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Boost colour and sharpness of your images in GIMP
We all know the feeling when we take a photo of something which in real life looks impressive, but somehow your camera doesn’t manage to deliver the feeling in the photo. Colours look dull, level of sharpness is not as desirable, and details are not that visible. Instead of throwing your photo away, try to add life to your image in GIMP in a few simple steps.
In this tutorial you will learn how to:
- Boost and make colours warmer (use curves)
- Improve contrast (use levels)
- Increase sharpness (use different sharpening methods)
- Lighten separate areas of the image (paint with soft brush and use layer modes)
I chose a photo I took in a local zoo, but I didn’t like it until I edited it in GIMP. Now I’m going to show you how.
Open GIMP, then select your image in the folder, next drag and drop it right on the canvas. Or go to File / Open / find your image / Open.
Duplicate your image by right click on the image in the layers dialogue and call it Color.
Pick Curves Tool from Toolbox or go to Colors / Curves.
In the Channel options choose Red Channel and create a curve as shown in Fig 1. Next create the same curve for Green Channel see Fig 2. And finally create a curve for Blue Channel as shown in Fig 3.
Notice that for Red and Green Channels you need to create a curve which is going from rising to falling, but for Blue Channel you need to lower the line. Also pay attention to where my dots are.
Another thing to keep in mind is that colours vary from photo to photo, so you might need to make smaller or bigger curves to achieve desired degree of colour changes.
I prefer to do every new operation on a new layer so that in case I don’t like the result, I can always delete it and do the operation again. If you want you can do the same.
Duplicate the layer Color, next pick Levels Tool going to Colors / Levels. Move Highlights slider to the left and Shadow slider to the right see Fig 4. To see before and after results just untick Preview, then tick it again. When you are happy with results press OK.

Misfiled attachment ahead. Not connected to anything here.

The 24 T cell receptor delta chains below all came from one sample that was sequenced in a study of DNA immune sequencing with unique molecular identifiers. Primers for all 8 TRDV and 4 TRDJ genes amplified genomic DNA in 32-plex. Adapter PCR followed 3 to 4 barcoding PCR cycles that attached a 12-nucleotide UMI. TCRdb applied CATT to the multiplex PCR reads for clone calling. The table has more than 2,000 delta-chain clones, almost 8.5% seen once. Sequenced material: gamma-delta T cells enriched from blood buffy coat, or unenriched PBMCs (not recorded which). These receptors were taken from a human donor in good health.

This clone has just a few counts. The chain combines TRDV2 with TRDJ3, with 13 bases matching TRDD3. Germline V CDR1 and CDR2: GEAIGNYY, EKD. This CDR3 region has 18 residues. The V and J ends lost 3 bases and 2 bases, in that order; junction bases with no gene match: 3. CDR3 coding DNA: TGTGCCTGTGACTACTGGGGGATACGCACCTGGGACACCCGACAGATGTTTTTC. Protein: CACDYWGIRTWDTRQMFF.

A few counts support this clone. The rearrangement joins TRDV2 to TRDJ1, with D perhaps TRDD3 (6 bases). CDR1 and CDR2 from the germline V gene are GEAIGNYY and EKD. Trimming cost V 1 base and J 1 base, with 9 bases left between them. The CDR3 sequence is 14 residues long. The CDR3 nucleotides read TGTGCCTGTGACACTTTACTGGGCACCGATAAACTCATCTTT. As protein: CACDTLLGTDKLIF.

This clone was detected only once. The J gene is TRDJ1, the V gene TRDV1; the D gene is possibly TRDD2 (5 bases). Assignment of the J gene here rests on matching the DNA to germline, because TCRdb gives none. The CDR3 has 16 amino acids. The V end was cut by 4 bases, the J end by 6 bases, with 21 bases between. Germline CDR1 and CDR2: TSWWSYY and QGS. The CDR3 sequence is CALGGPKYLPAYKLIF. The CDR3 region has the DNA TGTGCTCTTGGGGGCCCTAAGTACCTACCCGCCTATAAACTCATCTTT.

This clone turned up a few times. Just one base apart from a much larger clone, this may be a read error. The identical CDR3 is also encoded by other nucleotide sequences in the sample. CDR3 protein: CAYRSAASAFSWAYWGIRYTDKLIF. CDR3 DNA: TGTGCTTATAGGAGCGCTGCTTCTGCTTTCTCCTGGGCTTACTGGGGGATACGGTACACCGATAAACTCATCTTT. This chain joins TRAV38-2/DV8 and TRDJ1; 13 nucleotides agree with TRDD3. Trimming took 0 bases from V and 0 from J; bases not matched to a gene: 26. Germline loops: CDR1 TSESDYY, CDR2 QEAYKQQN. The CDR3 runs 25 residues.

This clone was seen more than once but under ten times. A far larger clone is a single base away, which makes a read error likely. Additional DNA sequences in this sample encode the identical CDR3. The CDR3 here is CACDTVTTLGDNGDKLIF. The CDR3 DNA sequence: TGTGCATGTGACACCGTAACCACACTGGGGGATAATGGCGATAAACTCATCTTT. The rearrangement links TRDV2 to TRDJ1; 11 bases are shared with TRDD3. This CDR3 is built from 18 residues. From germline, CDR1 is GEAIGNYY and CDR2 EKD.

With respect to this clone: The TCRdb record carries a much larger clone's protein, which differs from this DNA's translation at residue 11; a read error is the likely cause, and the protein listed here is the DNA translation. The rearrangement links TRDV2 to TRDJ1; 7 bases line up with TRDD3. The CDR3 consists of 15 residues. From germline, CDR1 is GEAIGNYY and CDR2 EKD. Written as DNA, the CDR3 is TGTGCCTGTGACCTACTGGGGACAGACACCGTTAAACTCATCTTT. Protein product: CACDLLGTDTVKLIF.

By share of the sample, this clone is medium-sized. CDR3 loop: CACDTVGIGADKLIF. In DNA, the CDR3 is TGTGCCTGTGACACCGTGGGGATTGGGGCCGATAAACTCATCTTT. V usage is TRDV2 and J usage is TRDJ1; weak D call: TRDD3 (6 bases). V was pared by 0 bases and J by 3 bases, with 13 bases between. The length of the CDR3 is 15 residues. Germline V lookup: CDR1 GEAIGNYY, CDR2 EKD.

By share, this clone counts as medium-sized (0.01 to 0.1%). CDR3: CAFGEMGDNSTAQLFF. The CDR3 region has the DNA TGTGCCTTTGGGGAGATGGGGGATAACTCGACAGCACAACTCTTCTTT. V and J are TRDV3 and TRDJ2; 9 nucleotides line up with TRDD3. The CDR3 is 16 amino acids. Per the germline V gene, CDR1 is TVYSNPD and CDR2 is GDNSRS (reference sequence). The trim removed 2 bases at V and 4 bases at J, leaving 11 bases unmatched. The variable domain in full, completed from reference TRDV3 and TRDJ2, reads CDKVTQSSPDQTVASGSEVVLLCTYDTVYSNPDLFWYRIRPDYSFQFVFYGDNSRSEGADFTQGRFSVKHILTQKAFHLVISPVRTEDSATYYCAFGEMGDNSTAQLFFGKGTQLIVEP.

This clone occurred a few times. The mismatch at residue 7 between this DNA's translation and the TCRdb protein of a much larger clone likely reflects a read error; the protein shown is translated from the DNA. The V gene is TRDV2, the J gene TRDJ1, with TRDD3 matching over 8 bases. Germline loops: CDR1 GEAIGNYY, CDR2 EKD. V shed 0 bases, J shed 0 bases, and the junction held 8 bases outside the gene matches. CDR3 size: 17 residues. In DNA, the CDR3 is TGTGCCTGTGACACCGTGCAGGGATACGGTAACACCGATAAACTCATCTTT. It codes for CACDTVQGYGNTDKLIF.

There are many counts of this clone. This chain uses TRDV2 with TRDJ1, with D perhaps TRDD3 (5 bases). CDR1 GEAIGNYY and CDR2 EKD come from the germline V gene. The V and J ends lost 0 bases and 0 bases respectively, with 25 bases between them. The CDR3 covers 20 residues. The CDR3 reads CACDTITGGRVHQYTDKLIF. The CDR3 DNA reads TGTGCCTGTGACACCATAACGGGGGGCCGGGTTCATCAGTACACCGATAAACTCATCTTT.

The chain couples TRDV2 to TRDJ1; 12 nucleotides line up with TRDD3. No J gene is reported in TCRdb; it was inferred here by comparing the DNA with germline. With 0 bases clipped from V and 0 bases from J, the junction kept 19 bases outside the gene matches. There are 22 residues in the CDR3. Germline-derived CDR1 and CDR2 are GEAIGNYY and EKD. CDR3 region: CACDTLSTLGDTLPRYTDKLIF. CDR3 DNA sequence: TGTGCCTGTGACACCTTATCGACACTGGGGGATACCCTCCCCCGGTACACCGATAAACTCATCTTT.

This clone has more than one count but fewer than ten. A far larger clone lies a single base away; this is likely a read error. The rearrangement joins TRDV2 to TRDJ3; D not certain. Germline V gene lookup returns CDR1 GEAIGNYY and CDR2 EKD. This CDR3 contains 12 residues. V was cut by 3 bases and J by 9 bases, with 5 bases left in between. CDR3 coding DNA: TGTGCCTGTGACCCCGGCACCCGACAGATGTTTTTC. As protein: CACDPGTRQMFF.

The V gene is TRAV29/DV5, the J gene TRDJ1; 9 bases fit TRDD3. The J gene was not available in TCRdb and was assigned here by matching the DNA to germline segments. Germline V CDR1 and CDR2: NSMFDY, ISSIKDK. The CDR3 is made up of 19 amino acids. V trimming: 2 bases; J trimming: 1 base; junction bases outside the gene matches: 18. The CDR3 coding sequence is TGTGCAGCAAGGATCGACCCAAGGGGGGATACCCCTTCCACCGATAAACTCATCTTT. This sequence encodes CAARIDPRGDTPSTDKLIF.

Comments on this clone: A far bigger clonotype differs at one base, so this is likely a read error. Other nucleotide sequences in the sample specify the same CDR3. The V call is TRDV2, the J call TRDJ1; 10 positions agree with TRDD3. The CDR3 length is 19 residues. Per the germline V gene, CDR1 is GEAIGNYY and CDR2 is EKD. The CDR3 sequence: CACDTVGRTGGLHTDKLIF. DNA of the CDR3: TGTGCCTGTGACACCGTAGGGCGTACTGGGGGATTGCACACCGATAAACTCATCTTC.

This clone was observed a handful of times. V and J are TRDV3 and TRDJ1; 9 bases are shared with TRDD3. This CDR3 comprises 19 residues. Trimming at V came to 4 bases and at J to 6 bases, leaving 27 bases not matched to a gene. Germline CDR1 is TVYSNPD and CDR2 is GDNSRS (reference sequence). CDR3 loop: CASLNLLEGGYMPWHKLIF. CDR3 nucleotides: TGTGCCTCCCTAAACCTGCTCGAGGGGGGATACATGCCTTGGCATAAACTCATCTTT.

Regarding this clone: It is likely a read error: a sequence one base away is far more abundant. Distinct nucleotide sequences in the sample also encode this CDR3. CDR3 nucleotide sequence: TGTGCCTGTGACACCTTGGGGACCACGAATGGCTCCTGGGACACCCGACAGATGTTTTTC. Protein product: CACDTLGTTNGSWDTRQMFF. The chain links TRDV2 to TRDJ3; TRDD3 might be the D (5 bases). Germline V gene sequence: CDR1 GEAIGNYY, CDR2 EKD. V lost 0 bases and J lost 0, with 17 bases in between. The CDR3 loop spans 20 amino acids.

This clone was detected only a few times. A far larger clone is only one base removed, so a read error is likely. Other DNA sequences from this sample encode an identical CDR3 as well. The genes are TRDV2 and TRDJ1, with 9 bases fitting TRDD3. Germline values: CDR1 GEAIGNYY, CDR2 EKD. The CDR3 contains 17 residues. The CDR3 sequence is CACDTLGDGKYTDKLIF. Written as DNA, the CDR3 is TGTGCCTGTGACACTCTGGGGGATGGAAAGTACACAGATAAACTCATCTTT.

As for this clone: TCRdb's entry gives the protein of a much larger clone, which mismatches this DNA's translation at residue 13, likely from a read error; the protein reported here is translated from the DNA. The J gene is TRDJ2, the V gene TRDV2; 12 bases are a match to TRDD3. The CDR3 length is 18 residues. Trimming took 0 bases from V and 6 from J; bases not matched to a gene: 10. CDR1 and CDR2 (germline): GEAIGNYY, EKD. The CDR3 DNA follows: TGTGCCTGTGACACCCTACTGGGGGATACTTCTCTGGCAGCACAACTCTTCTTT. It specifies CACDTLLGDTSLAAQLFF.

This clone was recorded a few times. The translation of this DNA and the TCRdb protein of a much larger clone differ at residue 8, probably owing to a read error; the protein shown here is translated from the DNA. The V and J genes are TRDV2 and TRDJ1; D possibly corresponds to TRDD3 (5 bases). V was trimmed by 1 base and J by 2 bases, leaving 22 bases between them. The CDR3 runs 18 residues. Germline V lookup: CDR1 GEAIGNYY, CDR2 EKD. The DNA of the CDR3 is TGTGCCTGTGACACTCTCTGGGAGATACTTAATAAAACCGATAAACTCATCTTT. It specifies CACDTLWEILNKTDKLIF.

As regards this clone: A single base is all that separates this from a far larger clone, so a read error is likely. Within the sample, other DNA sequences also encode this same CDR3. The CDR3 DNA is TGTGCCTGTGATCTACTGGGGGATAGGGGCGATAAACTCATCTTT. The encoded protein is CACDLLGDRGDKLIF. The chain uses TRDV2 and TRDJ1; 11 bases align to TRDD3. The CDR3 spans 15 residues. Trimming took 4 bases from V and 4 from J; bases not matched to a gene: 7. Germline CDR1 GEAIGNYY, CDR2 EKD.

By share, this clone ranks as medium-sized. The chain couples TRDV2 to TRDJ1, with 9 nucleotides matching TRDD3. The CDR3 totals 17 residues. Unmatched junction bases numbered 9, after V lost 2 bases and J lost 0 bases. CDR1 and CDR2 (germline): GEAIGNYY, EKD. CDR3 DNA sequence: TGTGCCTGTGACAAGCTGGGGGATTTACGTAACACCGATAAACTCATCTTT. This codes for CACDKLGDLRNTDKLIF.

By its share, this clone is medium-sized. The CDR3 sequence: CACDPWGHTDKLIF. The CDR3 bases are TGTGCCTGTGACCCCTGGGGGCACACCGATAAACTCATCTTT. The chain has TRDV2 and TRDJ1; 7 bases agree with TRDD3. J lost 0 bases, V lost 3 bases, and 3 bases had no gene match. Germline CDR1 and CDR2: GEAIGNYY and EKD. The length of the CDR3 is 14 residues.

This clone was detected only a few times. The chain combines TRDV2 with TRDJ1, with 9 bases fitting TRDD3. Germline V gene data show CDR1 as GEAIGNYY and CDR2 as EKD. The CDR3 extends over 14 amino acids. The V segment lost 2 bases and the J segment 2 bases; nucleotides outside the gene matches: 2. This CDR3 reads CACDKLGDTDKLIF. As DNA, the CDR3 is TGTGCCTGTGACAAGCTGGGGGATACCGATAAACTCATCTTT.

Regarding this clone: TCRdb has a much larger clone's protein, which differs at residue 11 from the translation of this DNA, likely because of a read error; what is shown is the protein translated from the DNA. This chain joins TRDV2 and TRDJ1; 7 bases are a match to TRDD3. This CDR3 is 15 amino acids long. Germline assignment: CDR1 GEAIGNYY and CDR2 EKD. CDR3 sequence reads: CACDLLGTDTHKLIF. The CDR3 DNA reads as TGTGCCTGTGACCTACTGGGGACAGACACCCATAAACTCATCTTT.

You can check the changes you have done so far to the image by clicking on the Eye icon next to layer, it will hide the layer showing you only visible layers (which are marked by the Eye) see Fig 5.
To further boost colours in your image go to Filter / Eg / Color Vibrance. Leave setting as they are.
Create a New Transparent Layer by clicking on the first icon at the bottom of the layer dialogue or right click on the top layer choose New Layer / Transparency.
Tools / GEGL Operation / Vignette. Here you have to decide for yourself which setting to choose for your image. I usually change only Radius and Softness. For my image I chose: Radius – 1.85 and Softness – 0.70. for this particular operation I would say that “less is more”.
Right click on the top layer and choose New from Visible. It will create a new image made from all the layers see Fig 6.
Tip: If you want to lighten some areas of your image, there is an easy way to do it.
Create a New Transparent Layer and put it to Overlay. Take a big soft brush, the best is with 0% Hardness, reduce Opacity to about 15%, choose size according to your image (the larger the image, the bigger should be the brush) and paint on the areas you want to brighten. For my image which is 3667x2341 I set size to 400.
Now merge all the layers going to Image / Merge Visible Layers / leave settings as they are/ Merge.
As the final step we need to sharpen our image. There are a few ways to do it.
- Filters / Enhance / Unsharp Mask. Radius - 1.3 Amount – 0.30 Threshold – 4.
- FX-Foundry / Photo / Sharpen / Eg High-Pass Filter Sharpen. Sharpening Strength – 5.00. You can change the Opacity of the sharpened layer to your taste.
- FX-Foundry / Photo / Sharpen / Luminosity Sharpen. Leave setting as they are.
Flatten your image going to Image / Flatten.
Time to save the edited version. Go to File / Export (I’m using GIMP 2.8) find folder / Give your image a name / Export.